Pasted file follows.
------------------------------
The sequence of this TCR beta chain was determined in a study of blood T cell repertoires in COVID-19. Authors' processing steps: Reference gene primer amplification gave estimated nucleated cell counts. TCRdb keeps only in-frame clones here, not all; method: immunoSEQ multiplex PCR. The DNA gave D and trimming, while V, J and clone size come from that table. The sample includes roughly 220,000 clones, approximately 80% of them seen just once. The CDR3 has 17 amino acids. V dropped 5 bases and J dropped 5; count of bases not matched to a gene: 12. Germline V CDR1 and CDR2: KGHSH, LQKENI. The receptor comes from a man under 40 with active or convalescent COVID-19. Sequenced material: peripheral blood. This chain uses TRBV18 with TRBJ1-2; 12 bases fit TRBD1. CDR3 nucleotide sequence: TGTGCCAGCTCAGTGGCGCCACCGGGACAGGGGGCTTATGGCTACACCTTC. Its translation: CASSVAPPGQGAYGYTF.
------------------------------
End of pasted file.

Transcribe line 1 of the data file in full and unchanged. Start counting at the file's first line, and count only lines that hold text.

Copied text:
The sequence of this TCR beta chain was determined in a study of blood T cell repertoires in COVID-19. Authors' processing steps: Reference gene primer amplification gave estimated nucleated cell counts. TCRdb keeps only in-frame clones here, not all; method: immunoSEQ multiplex PCR. The DNA gave D and trimming, while V, J and clone size come from that table. The sample includes roughly 220,000 clones, approximately 80% of them seen just once. The CDR3 has 17 amino acids. V dropped 5 bases and J dropped 5; count of bases not matched to a gene: 12. Germline V CDR1 and CDR2: KGHSH, LQKENI. The receptor comes from a man under 40 with active or convalescent COVID-19. Sequenced material: peripheral blood. This chain uses TRBV18 with TRBJ1-2; 12 bases fit TRBD1. CDR3 nucleotide sequence: TGTGCCAGCTCAGTGGCGCCACCGGGACAGGGGGCTTATGGCTACACCTTC. Its translation: CASSVAPPGQGAYGYTF.